Open your web browser to the URL, accept the “self-signed TLS/SSL certificate” and then create your default Admin user by entering a username and password.

Step 3: Setup passwordless SSH

Note:
If you are using cloud infrastructure, since all nodes you create may be configured with a key pair (private key) you may skip the step below.

You only need to upload the key pair on your ClusterControl host – for example to /root/.ssh/id_rsa/clustercontrol.pem – so the CMON controller can access it to connect to the other nodes.

To setup passwordless SSH to all target nodes (ClusterControl and all database nodes). Run the following commands on your ClusterControl host:

Attention
If you use a non-root user, it needs to be configured in the sudoers file on all nodes. See details here.
$ ssh-keygen -t rsa # press enter on all prompts
$ ssh-copy-id -i ~/.ssh/id_rsa [ClusterControl IP address]
$ ssh-copy-id -i ~/.ssh/id_rsa [Database nodes IP address] # repeat this to all target database nodes

The command ssh-copy-id will simply copy the public key from the source server and add it to the destination server’s authorized key list, default to ~/.ssh/authorized_keys of the authenticated SSH user. If password authentication is disabled, then a manual copy is required. On the ClusterControl node, copy the content of SSH public key located at ~/.ssh/id_rsa.pub and paste it into ~/.ssh/authorized_keys on all managed nodes (including ClusterControl server).

Docker Image Installation Instructions for ClusterControl

The Docker Image comes with ClusterControl installed and configured with all of its components, so you can immediately use it to manage and monitor your existing databases. The Docker Image for ClusterControl is a convenient way to quickly get up and running and it’s 100% reproducible. All you need to do is pull the image from the Docker Hub and then launch the software.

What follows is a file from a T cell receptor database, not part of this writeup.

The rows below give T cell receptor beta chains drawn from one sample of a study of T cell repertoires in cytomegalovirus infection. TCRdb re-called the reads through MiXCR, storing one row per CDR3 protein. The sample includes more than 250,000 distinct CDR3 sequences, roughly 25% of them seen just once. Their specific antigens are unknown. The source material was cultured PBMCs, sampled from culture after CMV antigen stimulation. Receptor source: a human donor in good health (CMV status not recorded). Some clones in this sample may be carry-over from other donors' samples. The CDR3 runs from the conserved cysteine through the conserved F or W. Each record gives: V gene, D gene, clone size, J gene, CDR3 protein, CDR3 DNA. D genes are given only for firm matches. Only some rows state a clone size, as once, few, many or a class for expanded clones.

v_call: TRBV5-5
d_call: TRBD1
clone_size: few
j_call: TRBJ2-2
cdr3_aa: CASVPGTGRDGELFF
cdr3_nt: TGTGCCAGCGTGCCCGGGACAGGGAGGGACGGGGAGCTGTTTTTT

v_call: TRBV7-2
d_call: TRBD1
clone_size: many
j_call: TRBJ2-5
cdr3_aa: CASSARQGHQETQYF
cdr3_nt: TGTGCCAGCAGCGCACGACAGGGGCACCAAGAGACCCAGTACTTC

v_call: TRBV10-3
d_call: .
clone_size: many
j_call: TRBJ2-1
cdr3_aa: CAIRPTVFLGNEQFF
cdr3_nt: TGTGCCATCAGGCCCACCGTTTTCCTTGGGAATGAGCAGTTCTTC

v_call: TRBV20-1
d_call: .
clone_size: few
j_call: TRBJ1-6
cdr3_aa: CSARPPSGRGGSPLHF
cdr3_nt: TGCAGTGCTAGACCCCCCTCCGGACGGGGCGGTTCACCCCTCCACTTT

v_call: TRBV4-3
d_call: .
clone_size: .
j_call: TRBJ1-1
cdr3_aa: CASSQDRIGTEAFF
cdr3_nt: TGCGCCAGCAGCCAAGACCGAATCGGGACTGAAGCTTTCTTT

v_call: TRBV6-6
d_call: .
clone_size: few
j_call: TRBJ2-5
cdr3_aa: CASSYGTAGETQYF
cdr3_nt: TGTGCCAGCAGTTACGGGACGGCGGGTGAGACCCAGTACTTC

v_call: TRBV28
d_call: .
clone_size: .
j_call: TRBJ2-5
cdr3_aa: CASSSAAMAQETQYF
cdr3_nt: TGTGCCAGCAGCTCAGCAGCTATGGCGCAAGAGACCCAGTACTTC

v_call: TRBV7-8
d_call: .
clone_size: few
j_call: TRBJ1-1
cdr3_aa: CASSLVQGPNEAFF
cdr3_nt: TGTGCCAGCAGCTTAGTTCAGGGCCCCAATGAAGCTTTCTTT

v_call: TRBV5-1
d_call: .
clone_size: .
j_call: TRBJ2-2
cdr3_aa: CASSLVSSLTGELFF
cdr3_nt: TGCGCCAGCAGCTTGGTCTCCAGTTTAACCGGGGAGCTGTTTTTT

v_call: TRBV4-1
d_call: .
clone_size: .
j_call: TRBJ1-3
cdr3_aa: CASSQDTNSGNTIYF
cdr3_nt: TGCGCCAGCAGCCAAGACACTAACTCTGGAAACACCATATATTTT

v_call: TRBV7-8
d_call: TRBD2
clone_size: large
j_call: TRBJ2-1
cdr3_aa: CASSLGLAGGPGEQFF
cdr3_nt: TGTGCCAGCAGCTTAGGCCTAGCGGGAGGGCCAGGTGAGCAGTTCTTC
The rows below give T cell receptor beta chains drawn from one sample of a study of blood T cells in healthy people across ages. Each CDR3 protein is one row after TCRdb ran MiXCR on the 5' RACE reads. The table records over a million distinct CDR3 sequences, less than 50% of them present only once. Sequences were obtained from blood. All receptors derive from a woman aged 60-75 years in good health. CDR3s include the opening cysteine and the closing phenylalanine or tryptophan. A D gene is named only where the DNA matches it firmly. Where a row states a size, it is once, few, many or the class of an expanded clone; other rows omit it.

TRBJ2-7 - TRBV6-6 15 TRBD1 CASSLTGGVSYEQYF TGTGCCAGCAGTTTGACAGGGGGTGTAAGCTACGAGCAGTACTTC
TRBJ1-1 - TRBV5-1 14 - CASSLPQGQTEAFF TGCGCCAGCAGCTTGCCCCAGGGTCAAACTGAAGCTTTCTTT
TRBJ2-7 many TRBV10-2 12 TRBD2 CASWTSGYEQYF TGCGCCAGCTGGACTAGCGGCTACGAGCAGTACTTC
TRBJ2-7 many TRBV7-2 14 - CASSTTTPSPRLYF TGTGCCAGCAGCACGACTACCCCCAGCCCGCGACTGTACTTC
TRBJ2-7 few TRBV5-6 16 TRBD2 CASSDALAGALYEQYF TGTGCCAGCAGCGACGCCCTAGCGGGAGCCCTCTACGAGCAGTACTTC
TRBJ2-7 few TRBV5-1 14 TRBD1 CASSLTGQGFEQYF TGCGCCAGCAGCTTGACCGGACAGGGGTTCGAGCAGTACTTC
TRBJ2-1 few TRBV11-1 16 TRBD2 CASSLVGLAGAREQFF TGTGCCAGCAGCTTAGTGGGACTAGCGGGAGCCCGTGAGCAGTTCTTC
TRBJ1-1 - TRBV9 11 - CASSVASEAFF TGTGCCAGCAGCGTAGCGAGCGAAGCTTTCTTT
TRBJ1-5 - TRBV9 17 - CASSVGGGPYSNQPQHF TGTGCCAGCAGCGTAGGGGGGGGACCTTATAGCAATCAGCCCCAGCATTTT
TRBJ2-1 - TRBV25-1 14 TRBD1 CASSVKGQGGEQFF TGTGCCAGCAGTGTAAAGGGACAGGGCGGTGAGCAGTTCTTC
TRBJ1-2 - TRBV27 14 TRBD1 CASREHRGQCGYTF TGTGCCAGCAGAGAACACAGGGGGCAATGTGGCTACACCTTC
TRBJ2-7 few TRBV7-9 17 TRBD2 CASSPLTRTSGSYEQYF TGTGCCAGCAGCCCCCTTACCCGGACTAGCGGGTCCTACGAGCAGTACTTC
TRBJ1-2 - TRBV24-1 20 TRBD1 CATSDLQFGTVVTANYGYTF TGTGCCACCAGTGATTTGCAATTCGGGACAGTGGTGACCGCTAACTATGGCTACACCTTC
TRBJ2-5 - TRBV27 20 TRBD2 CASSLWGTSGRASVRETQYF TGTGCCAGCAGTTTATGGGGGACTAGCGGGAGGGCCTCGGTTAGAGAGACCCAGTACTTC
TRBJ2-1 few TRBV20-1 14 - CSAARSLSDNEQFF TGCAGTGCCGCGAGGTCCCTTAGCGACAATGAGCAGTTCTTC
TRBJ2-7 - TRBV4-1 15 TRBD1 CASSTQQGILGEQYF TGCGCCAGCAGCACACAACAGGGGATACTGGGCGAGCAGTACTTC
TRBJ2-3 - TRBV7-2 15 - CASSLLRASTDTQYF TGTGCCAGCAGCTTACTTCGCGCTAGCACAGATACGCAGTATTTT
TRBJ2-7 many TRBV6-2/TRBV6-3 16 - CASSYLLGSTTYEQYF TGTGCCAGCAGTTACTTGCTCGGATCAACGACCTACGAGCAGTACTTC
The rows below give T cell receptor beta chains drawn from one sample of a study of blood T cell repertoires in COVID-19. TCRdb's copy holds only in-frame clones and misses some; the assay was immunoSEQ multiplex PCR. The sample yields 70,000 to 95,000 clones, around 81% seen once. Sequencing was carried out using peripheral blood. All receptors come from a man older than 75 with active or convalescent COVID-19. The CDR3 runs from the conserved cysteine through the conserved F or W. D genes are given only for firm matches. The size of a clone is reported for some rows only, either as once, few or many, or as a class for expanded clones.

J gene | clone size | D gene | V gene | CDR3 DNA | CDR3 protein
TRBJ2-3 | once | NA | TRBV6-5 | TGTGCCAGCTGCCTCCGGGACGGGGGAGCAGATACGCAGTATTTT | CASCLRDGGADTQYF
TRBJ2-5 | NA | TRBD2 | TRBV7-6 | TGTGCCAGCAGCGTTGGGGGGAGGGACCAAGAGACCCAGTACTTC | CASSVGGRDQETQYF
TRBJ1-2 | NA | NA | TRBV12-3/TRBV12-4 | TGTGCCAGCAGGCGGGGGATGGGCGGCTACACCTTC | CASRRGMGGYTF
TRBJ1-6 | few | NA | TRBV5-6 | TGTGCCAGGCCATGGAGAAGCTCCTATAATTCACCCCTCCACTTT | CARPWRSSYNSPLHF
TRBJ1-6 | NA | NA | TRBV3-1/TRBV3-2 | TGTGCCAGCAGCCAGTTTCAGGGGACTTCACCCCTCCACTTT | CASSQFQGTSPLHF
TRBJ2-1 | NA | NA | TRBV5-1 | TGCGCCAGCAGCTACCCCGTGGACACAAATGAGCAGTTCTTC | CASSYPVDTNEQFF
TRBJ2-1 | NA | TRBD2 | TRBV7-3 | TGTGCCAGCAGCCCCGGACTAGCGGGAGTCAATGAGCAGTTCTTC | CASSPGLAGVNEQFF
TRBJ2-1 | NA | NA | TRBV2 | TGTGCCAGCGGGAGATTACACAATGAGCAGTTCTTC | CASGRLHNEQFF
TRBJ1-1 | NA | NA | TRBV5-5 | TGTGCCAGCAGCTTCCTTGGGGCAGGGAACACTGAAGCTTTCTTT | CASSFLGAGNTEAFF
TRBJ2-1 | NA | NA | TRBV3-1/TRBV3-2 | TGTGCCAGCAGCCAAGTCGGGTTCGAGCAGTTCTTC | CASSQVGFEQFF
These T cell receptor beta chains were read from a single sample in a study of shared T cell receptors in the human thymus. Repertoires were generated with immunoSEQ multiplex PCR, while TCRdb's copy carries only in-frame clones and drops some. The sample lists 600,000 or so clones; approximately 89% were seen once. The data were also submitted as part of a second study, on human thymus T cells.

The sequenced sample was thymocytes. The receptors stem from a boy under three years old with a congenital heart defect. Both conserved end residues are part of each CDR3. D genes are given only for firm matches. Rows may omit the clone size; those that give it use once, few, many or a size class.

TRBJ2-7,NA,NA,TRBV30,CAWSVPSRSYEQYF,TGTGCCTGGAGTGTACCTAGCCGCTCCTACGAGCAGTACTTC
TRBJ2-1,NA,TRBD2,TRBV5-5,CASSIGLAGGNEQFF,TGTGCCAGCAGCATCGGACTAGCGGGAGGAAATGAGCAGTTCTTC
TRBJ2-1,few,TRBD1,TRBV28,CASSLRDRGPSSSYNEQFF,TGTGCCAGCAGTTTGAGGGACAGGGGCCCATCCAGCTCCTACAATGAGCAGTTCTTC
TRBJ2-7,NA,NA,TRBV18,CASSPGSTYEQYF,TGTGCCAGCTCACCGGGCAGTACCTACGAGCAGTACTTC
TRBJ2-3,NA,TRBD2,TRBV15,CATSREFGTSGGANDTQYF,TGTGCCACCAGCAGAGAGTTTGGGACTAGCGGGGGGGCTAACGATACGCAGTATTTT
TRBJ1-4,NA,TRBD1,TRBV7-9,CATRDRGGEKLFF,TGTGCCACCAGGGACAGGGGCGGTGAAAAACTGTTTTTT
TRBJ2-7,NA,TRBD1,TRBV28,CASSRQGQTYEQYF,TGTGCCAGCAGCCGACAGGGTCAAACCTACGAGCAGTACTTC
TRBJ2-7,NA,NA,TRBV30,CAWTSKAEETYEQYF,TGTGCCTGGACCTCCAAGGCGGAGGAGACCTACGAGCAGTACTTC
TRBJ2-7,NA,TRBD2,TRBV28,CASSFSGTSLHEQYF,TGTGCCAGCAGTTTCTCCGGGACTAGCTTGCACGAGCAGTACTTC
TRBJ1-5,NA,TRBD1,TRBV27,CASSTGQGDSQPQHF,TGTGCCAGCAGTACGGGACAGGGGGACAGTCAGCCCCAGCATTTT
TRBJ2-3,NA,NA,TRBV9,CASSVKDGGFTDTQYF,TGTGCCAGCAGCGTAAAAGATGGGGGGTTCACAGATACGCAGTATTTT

Image Description

To Pull ClusterControl images, simply

$ docker run -d severalnines/clustercontrol

The image is based on CentOS 7 with Apache 2.4, which consists of ClusterControl packages and prerequisite componentsD

  • ClusterControl controller, UI, cloud, notification and web ssh packages installed via Severalnines repository.
  • MySQL, CMON database, cmon user grant and dcps database for ClusterControl UI.
  • Apache, file and directory permission for ClusterControl UI with SSL installed.
  • SSH key for ClusterControl usage.

Run Container

To run a ClusterControl container, the simplest command would be:

$ docker run -d severalnines/clustercontrol

However, for production use, users are advised to run with sticky IP address/hostname and persistent volumes to survive across restarts, upgrades and rescheduling, as shown below:

# Create a Docker network
$ docker network create --subnet=192.168.10.0/24 db-cluster
 
# Start the container
$ docker run -d --name clustercontrol
--network db-cluster